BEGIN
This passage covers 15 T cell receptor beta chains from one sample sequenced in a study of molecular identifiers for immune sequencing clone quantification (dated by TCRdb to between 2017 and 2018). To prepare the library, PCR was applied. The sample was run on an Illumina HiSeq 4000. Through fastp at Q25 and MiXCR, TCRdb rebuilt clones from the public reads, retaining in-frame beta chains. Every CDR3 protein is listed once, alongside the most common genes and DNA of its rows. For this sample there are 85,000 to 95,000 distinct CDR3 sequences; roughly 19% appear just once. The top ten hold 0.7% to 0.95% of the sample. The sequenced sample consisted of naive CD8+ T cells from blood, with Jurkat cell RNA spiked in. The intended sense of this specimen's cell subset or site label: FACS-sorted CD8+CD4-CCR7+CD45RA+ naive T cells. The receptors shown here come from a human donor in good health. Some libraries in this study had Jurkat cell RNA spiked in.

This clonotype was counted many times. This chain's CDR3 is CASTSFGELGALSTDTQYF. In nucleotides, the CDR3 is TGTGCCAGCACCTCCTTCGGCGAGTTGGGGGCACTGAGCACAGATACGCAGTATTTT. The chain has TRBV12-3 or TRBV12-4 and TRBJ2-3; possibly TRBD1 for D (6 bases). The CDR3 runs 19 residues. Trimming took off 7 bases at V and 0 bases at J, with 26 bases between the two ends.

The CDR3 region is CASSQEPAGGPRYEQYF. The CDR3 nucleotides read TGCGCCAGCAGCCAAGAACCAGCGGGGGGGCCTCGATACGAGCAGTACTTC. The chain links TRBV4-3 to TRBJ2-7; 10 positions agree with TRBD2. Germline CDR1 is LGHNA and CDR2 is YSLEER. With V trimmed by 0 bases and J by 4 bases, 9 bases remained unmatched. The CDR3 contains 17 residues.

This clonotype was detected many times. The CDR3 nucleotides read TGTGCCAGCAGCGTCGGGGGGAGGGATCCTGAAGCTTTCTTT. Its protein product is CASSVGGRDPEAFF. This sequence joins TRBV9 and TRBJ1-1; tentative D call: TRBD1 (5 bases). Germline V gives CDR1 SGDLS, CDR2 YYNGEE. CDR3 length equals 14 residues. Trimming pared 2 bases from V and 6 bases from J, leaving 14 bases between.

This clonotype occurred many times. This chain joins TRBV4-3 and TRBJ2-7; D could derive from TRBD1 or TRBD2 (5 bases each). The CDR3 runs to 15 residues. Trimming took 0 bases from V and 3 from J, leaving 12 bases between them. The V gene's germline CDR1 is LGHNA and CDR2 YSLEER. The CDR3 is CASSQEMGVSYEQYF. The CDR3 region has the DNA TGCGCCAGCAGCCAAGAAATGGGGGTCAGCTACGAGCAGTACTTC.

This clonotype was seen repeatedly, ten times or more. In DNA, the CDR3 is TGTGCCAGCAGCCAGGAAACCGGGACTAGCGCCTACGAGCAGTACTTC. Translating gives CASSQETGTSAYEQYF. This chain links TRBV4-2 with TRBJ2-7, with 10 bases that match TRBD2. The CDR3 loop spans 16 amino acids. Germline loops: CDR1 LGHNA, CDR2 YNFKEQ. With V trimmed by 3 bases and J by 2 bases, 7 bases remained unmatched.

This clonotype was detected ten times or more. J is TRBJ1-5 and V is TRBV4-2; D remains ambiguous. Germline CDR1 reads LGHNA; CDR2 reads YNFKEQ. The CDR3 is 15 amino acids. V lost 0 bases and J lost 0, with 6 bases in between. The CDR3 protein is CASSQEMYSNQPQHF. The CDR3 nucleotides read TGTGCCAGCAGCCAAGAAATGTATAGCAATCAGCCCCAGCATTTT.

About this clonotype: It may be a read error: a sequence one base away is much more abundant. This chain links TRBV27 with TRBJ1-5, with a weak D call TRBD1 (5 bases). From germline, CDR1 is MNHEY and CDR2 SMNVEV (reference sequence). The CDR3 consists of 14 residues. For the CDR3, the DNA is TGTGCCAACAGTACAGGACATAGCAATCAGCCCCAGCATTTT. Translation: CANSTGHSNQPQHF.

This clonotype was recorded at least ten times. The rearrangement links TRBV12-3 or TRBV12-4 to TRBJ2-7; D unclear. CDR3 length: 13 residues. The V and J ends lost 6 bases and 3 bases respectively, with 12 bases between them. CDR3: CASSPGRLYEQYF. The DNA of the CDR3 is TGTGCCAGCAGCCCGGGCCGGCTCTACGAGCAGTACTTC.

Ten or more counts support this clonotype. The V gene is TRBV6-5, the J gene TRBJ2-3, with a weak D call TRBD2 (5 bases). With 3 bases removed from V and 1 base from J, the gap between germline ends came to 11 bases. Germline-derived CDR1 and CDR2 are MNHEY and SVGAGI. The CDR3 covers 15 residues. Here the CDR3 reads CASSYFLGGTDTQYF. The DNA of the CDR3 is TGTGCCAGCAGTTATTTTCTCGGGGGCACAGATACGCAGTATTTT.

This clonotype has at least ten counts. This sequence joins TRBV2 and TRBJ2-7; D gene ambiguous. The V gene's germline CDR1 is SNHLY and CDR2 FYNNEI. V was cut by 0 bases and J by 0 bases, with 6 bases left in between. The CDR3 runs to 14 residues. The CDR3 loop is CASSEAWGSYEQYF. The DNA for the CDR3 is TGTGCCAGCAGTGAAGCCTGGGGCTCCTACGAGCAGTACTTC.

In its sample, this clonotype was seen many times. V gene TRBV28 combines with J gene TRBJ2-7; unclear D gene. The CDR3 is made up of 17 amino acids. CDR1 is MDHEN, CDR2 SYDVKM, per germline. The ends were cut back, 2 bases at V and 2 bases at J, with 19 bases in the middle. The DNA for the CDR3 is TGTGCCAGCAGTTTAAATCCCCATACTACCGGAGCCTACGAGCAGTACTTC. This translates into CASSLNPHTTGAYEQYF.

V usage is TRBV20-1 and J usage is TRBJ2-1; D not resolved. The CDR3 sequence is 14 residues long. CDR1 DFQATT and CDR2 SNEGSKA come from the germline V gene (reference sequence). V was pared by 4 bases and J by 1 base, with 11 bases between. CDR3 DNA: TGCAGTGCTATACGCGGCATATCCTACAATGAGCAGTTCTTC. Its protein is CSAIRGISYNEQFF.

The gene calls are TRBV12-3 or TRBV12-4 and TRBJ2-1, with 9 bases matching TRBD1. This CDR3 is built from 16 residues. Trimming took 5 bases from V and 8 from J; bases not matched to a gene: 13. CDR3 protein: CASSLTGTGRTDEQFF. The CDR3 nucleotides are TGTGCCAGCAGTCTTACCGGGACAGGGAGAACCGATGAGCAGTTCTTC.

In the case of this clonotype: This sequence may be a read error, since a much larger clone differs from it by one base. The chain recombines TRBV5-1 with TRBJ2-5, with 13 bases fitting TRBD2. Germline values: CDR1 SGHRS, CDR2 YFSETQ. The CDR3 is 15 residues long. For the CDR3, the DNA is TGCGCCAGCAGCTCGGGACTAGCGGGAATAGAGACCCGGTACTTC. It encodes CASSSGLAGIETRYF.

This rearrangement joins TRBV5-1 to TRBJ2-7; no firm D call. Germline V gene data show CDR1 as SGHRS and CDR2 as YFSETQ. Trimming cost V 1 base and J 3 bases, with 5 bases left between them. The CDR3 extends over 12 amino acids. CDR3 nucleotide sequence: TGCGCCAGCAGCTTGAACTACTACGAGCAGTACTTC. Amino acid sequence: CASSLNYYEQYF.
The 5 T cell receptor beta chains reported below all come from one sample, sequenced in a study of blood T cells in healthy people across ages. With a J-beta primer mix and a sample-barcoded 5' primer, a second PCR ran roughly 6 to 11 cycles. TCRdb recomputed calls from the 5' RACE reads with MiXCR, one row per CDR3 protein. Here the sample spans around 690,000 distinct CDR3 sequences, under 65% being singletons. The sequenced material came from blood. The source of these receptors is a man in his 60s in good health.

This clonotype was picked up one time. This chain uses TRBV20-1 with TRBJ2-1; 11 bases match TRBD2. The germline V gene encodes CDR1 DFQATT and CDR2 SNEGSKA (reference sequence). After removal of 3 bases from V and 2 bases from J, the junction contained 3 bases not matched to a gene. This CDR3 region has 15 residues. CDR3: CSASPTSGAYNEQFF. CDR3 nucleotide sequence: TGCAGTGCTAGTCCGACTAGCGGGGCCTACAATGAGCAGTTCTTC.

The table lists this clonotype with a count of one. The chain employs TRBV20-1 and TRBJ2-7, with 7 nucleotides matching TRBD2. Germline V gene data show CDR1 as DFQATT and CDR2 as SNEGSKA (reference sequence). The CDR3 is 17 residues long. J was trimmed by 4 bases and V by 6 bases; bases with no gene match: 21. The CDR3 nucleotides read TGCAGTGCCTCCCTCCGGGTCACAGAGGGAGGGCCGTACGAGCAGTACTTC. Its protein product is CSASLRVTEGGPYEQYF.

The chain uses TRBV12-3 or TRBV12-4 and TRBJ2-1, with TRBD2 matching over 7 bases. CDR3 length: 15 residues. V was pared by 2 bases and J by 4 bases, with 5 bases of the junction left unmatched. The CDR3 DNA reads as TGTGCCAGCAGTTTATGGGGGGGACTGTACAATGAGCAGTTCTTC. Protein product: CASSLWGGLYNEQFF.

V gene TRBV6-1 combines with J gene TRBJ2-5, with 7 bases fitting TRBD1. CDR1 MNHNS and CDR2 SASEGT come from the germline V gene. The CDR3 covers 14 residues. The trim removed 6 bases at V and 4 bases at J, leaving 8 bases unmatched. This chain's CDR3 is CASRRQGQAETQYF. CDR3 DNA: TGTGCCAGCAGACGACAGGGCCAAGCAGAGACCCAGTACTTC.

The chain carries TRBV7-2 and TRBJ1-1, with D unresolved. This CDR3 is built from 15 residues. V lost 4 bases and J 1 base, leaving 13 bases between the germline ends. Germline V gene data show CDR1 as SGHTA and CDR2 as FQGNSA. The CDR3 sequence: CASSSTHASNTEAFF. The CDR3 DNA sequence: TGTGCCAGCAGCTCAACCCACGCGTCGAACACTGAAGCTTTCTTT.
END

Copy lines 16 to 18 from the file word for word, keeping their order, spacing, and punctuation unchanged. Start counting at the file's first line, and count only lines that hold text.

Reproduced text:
This rearrangement joins TRBV5-1 to TRBJ2-7; no firm D call. Germline V gene data show CDR1 as SGHRS and CDR2 as YFSETQ. Trimming cost V 1 base and J 3 bases, with 5 bases left between them. The CDR3 extends over 12 amino acids. CDR3 nucleotide sequence: TGCGCCAGCAGCTTGAACTACTACGAGCAGTACTTC. Amino acid sequence: CASSLNYYEQYF.
The 5 T cell receptor beta chains reported below all come from one sample, sequenced in a study of blood T cells in healthy people across ages. With a J-beta primer mix and a sample-barcoded 5' primer, a second PCR ran roughly 6 to 11 cycles. TCRdb recomputed calls from the 5' RACE reads with MiXCR, one row per CDR3 protein. Here the sample spans around 690,000 distinct CDR3 sequences, under 65% being singletons. The sequenced material came from blood. The source of these receptors is a man in his 60s in good health.

This clonotype was picked up one time. This chain uses TRBV20-1 with TRBJ2-1; 11 bases match TRBD2. The germline V gene encodes CDR1 DFQATT and CDR2 SNEGSKA (reference sequence). After removal of 3 bases from V and 2 bases from J, the junction contained 3 bases not matched to a gene. This CDR3 region has 15 residues. CDR3: CSASPTSGAYNEQFF. CDR3 nucleotide sequence: TGCAGTGCTAGTCCGACTAGCGGGGCCTACAATGAGCAGTTCTTC.